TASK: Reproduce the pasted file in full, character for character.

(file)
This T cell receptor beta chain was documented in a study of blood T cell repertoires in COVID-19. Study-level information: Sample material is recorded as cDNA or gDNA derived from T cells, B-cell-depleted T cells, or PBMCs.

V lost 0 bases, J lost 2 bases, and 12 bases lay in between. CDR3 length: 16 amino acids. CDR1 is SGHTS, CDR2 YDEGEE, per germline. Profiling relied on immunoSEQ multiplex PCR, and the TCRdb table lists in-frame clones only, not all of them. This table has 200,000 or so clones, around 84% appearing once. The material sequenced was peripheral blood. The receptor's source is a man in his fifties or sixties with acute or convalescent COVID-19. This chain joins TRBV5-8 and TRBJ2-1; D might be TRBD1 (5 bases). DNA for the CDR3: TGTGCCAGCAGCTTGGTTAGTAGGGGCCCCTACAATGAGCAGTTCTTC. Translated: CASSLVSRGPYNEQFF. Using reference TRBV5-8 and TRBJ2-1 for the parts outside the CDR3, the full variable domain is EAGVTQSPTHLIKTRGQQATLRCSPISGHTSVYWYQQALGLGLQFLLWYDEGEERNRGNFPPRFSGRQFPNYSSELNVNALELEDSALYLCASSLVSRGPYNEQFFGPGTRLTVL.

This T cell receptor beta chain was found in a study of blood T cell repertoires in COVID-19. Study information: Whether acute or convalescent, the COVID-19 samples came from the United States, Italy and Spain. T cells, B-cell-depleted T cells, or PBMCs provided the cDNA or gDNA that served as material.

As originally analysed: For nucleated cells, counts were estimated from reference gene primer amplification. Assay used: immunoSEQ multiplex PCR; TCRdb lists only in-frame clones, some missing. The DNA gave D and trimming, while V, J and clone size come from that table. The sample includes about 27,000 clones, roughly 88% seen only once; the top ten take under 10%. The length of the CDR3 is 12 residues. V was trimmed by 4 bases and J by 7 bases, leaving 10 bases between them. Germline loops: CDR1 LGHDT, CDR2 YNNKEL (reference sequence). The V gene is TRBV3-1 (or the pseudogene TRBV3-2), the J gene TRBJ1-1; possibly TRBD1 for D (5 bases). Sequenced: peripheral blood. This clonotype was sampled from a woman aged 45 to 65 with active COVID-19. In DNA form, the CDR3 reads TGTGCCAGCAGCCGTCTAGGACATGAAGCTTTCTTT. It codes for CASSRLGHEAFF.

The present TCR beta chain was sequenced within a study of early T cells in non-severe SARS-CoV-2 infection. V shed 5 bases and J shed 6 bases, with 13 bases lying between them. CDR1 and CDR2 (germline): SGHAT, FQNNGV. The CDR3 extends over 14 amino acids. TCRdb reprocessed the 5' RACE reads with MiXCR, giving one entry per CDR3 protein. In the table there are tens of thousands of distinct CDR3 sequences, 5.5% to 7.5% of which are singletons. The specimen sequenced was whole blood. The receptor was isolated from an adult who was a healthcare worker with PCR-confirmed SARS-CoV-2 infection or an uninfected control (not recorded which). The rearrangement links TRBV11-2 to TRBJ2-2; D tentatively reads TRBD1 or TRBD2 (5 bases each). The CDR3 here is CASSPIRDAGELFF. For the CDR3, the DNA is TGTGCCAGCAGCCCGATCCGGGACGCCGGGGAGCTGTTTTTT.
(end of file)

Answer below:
This T cell receptor beta chain was documented in a study of blood T cell repertoires in COVID-19. Study-level information: Sample material is recorded as cDNA or gDNA derived from T cells, B-cell-depleted T cells, or PBMCs.

V lost 0 bases, J lost 2 bases, and 12 bases lay in between. CDR3 length: 16 amino acids. CDR1 is SGHTS, CDR2 YDEGEE, per germline. Profiling relied on immunoSEQ multiplex PCR, and the TCRdb table lists in-frame clones only, not all of them. This table has 200,000 or so clones, around 84% appearing once. The material sequenced was peripheral blood. The receptor's source is a man in his fifties or sixties with acute or convalescent COVID-19. This chain joins TRBV5-8 and TRBJ2-1; D might be TRBD1 (5 bases). DNA for the CDR3: TGTGCCAGCAGCTTGGTTAGTAGGGGCCCCTACAATGAGCAGTTCTTC. Translated: CASSLVSRGPYNEQFF. Using reference TRBV5-8 and TRBJ2-1 for the parts outside the CDR3, the full variable domain is EAGVTQSPTHLIKTRGQQATLRCSPISGHTSVYWYQQALGLGLQFLLWYDEGEERNRGNFPPRFSGRQFPNYSSELNVNALELEDSALYLCASSLVSRGPYNEQFFGPGTRLTVL.

This T cell receptor beta chain was found in a study of blood T cell repertoires in COVID-19. Study information: Whether acute or convalescent, the COVID-19 samples came from the United States, Italy and Spain. T cells, B-cell-depleted T cells, or PBMCs provided the cDNA or gDNA that served as material.

As originally analysed: For nucleated cells, counts were estimated from reference gene primer amplification. Assay used: immunoSEQ multiplex PCR; TCRdb lists only in-frame clones, some missing. The DNA gave D and trimming, while V, J and clone size come from that table. The sample includes about 27,000 clones, roughly 88% seen only once; the top ten take under 10%. The length of the CDR3 is 12 residues. V was trimmed by 4 bases and J by 7 bases, leaving 10 bases between them. Germline loops: CDR1 LGHDT, CDR2 YNNKEL (reference sequence). The V gene is TRBV3-1 (or the pseudogene TRBV3-2), the J gene TRBJ1-1; possibly TRBD1 for D (5 bases). Sequenced: peripheral blood. This clonotype was sampled from a woman aged 45 to 65 with active COVID-19. In DNA form, the CDR3 reads TGTGCCAGCAGCCGTCTAGGACATGAAGCTTTCTTT. It codes for CASSRLGHEAFF.

The present TCR beta chain was sequenced within a study of early T cells in non-severe SARS-CoV-2 infection. V shed 5 bases and J shed 6 bases, with 13 bases lying between them. CDR1 and CDR2 (germline): SGHAT, FQNNGV. The CDR3 extends over 14 amino acids. TCRdb reprocessed the 5' RACE reads with MiXCR, giving one entry per CDR3 protein. In the table there are tens of thousands of distinct CDR3 sequences, 5.5% to 7.5% of which are singletons. The specimen sequenced was whole blood. The receptor was isolated from an adult who was a healthcare worker with PCR-confirmed SARS-CoV-2 infection or an uninfected control (not recorded which). The rearrangement links TRBV11-2 to TRBJ2-2; D tentatively reads TRBD1 or TRBD2 (5 bases each). The CDR3 here is CASSPIRDAGELFF. For the CDR3, the DNA is TGTGCCAGCAGCCCGATCCGGGACGCCGGGGAGCTGTTTTTT.